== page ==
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Customised Services or Factory Flows?

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Lean thinking has never really taken hold in dealerships, as there are very few examples of application that have been effective and sustained. Does enthusiasm for process control and standardisation get in the way of good customer service? I recently had a discussion with someone who has been working with a dealer group that had applied lean analysis tools derived from manufacturing to create recommended new standardised sales and aftersales processes, and whilst the latter had generated short term anticipated improvements in efficiency, there was little to no enthusiasm for applying this to other sites within the group, partly due to a lack of evidence of growth of either customer retention or revenues.  

Part of the problem may be overreliance on hard measures of efficiency at the expense of longer term measures of effectiveness. In sales, the lean dealer spoke of creating a takt-time, or average process cycle time, for handling each customer with a standardised sales process. Our research has found that customers don’t like being forced through a fixed process with sales techniques based around a formula; fundamentally, this is because customers vary in how they value the advice and services that dealer staff can offer. Some customers are self-assured in their selection process, and seek detailed information on products and services from a variety of sources, including dealers on product availability and trade-in evaluation. Other customers who genuinely enjoy the sales negotiation process are looking for the salesperson that will make them a special deal and play a negotiation game. A third behavioural category is typically cautious, feeling ill-equipped to negotiate product, price and deal, and seeks assurance from friends and family, although this buyer type will shift source of assurance to the dealer if the dealer earns their trust. The same activity may have a different role; for example, after completing a test drive, some customers have confirmed their pre-test drive decision and are ready to buy, whilst those customers who like to compare many products will be a long way from that decision as they will take many test drives early on in their selection process. A standardised process cycle time takes no account of these differences and seems to ignore the value of meeting customer needs of the sales process itself.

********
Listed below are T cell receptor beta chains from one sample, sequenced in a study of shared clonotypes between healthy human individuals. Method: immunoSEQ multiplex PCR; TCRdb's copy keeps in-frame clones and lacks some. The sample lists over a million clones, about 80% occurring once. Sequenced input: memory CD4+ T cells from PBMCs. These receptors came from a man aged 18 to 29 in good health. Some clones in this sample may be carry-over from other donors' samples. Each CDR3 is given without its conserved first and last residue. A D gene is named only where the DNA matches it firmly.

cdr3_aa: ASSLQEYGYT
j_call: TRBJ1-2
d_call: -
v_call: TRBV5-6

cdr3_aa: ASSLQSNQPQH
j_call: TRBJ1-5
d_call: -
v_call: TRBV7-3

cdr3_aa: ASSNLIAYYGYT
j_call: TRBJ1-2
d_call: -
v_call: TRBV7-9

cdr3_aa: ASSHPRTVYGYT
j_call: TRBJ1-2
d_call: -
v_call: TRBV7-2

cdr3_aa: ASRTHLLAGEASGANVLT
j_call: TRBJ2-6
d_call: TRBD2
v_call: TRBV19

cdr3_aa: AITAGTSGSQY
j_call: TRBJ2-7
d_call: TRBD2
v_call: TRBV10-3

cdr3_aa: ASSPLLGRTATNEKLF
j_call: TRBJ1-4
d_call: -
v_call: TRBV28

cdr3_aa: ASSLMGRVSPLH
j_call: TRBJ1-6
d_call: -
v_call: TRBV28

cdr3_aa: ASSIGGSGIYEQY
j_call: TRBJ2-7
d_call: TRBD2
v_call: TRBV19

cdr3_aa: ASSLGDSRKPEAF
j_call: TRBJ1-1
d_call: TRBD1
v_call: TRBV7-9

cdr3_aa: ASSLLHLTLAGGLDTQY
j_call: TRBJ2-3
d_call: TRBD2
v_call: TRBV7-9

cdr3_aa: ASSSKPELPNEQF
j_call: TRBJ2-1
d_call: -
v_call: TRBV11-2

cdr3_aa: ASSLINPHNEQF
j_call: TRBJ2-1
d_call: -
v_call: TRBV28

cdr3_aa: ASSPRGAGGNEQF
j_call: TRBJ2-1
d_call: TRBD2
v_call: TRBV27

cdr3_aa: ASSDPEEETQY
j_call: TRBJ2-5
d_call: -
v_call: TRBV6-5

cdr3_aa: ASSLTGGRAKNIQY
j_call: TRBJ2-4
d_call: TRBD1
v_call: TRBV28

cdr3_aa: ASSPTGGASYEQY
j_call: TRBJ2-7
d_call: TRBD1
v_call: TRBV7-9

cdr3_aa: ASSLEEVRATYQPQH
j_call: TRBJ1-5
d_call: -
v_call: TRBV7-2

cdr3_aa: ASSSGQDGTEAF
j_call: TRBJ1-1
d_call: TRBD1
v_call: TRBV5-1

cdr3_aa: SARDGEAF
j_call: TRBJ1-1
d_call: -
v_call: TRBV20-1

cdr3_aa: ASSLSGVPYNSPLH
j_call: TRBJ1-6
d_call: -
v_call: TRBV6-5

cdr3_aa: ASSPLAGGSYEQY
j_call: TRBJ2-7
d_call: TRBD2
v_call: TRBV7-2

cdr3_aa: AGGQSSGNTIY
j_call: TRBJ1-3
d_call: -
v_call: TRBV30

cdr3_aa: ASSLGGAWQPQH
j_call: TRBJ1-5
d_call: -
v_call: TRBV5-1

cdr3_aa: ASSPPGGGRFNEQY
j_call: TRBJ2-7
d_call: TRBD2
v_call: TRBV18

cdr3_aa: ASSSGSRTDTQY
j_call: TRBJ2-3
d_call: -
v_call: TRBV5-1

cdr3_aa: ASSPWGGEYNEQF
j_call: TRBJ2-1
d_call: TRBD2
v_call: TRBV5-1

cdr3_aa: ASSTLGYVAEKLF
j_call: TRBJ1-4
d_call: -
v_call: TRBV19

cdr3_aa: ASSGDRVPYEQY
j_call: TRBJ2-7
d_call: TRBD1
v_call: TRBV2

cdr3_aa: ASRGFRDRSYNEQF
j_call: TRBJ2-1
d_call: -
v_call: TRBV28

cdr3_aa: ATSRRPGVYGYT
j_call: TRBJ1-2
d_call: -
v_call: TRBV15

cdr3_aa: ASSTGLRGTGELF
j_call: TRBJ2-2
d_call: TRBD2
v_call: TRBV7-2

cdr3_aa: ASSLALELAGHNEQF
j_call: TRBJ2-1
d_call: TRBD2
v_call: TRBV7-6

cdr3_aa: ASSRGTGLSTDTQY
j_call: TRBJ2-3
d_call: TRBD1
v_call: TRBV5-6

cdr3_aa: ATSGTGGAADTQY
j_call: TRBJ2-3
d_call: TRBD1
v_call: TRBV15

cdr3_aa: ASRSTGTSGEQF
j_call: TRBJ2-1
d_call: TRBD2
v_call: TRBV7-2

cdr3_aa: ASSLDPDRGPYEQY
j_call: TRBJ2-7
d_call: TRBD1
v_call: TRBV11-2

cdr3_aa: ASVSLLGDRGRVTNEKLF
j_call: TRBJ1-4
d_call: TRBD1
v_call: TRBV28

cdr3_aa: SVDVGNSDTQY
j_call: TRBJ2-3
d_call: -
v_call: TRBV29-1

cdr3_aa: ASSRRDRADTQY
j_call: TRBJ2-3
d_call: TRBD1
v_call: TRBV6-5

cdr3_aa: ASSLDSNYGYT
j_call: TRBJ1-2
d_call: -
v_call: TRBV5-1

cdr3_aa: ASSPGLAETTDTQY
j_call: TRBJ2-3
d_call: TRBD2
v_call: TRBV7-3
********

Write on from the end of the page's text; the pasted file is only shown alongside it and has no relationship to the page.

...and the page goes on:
In aftersales, the lean dealer insisted that customers bring their car to the workshop and go through the walk-around with a technician. Our research shows that some customers genuinely value courtesy cars, and pick up and collect services; many customers really do not want to spend time at the dealership, and some really dislike active selling in aftersales disguised as advice and consultation. Yet for this dealership, anything other than the walk-around when the customer brings the car into the workshop was considered ‘muda’, or waste, and a missed opportunity to both pre-diagnose faults and sell additional fixes. Again, our research has shown that customers define a good service in different ways, and some are willing to pay for the additional costs incurred by the specific services that they consume, including a courtesy car, which for some dealers is also an opportunity to provide a demonstrator to help the customer enjoy an extended test drive.

There are two gaps between a more flexible interpretation of lean and one with an excessive focus on process efficiency. The first gap is between appreciating the value of information and how that information is obtained. For example, in aftersales, better information and insight can help to create more predictable work, and so balance workshop flows; some of the information gaps can be resolved by technology rather than rigid processes that constrain how staff interact with customers. Telematics will begin to reduce the need of pre-diagnostic inspection in service and repair, and using tablets in workshops is today already allowing some technicians to communicate directly with customers in real time. Equally, bundled sales and aftersales packages, will further transform the role of new car sales staff from infrequent deal-maker to service provider for many customers, and increasingly ‘always-on’ communication and connectivity will allow a more tailored and customised provision of services and preferences. But the second gap is more fundamental and involves the thorny problem of trust. Customers want service providers to engage with their specific needs on their own terms and will pay for good provision of services that meet their specific needs. Our research has shown that in sales and aftersales alike, the service provider that listens and responds to the specific requirements of individuals will earn the trust of customers, whilst those that force customers down a certain route will frustrate and lose customers, regardless of whether that fixed process delivers efficiency gains that the customer might consider valuable.

 

Written by Ben Waller

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